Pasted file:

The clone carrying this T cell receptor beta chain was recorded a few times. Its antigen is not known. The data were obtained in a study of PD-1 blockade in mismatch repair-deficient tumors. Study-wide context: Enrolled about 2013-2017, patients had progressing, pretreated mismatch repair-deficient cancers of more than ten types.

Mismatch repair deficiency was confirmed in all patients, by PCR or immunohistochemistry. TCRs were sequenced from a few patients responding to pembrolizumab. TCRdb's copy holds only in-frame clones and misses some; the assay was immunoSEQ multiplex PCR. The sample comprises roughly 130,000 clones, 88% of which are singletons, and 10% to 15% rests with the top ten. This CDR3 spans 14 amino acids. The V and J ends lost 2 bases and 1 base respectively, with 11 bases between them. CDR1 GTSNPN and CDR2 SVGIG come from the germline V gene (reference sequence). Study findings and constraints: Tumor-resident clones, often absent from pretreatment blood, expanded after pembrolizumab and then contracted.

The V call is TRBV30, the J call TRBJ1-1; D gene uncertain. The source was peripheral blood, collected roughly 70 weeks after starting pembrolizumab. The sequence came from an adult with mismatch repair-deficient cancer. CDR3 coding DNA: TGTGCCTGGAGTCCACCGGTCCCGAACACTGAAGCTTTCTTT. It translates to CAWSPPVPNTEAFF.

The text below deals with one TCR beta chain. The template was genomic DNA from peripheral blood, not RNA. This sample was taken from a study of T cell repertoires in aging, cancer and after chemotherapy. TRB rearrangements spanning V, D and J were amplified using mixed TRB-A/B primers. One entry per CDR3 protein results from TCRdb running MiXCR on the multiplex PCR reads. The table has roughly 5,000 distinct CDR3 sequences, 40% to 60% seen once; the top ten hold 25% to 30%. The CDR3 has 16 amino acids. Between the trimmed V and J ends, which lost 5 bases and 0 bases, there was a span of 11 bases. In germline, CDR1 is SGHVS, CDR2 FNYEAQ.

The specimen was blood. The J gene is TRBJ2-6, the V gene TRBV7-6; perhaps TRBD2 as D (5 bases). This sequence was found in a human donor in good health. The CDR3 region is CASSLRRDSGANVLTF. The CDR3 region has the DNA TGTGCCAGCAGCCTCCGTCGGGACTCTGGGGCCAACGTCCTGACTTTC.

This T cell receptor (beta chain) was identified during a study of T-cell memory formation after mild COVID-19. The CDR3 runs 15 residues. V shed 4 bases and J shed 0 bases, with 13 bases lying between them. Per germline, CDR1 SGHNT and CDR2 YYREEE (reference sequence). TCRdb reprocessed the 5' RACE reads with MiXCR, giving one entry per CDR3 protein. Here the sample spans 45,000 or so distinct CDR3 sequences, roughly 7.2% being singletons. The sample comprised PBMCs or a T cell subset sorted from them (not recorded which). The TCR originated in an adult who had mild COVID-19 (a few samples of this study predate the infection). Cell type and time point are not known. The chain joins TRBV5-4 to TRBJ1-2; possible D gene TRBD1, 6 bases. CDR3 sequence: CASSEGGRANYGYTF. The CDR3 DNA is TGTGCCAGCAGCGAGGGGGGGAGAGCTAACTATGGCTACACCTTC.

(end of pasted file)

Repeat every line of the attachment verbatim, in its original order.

The clone carrying this T cell receptor beta chain was recorded a few times. Its antigen is not known. The data were obtained in a study of PD-1 blockade in mismatch repair-deficient tumors. Study-wide context: Enrolled about 2013-2017, patients had progressing, pretreated mismatch repair-deficient cancers of more than ten types.

Mismatch repair deficiency was confirmed in all patients, by PCR or immunohistochemistry. TCRs were sequenced from a few patients responding to pembrolizumab. TCRdb's copy holds only in-frame clones and misses some; the assay was immunoSEQ multiplex PCR. The sample comprises roughly 130,000 clones, 88% of which are singletons, and 10% to 15% rests with the top ten. This CDR3 spans 14 amino acids. The V and J ends lost 2 bases and 1 base respectively, with 11 bases between them. CDR1 GTSNPN and CDR2 SVGIG come from the germline V gene (reference sequence). Study findings and constraints: Tumor-resident clones, often absent from pretreatment blood, expanded after pembrolizumab and then contracted.

The V call is TRBV30, the J call TRBJ1-1; D gene uncertain. The source was peripheral blood, collected roughly 70 weeks after starting pembrolizumab. The sequence came from an adult with mismatch repair-deficient cancer. CDR3 coding DNA: TGTGCCTGGAGTCCACCGGTCCCGAACACTGAAGCTTTCTTT. It translates to CAWSPPVPNTEAFF.

The text below deals with one TCR beta chain. The template was genomic DNA from peripheral blood, not RNA. This sample was taken from a study of T cell repertoires in aging, cancer and after chemotherapy. TRB rearrangements spanning V, D and J were amplified using mixed TRB-A/B primers. One entry per CDR3 protein results from TCRdb running MiXCR on the multiplex PCR reads. The table has roughly 5,000 distinct CDR3 sequences, 40% to 60% seen once; the top ten hold 25% to 30%. The CDR3 has 16 amino acids. Between the trimmed V and J ends, which lost 5 bases and 0 bases, there was a span of 11 bases. In germline, CDR1 is SGHVS, CDR2 FNYEAQ.

The specimen was blood. The J gene is TRBJ2-6, the V gene TRBV7-6; perhaps TRBD2 as D (5 bases). This sequence was found in a human donor in good health. The CDR3 region is CASSLRRDSGANVLTF. The CDR3 region has the DNA TGTGCCAGCAGCCTCCGTCGGGACTCTGGGGCCAACGTCCTGACTTTC.

This T cell receptor (beta chain) was identified during a study of T-cell memory formation after mild COVID-19. The CDR3 runs 15 residues. V shed 4 bases and J shed 0 bases, with 13 bases lying between them. Per germline, CDR1 SGHNT and CDR2 YYREEE (reference sequence). TCRdb reprocessed the 5' RACE reads with MiXCR, giving one entry per CDR3 protein. Here the sample spans 45,000 or so distinct CDR3 sequences, roughly 7.2% being singletons. The sample comprised PBMCs or a T cell subset sorted from them (not recorded which). The TCR originated in an adult who had mild COVID-19 (a few samples of this study predate the infection). Cell type and time point are not known. The chain joins TRBV5-4 to TRBJ1-2; possible D gene TRBD1, 6 bases. CDR3 sequence: CASSEGGRANYGYTF. The CDR3 DNA is TGTGCCAGCAGCGAGGGGGGGAGAGCTAACTATGGCTACACCTTC.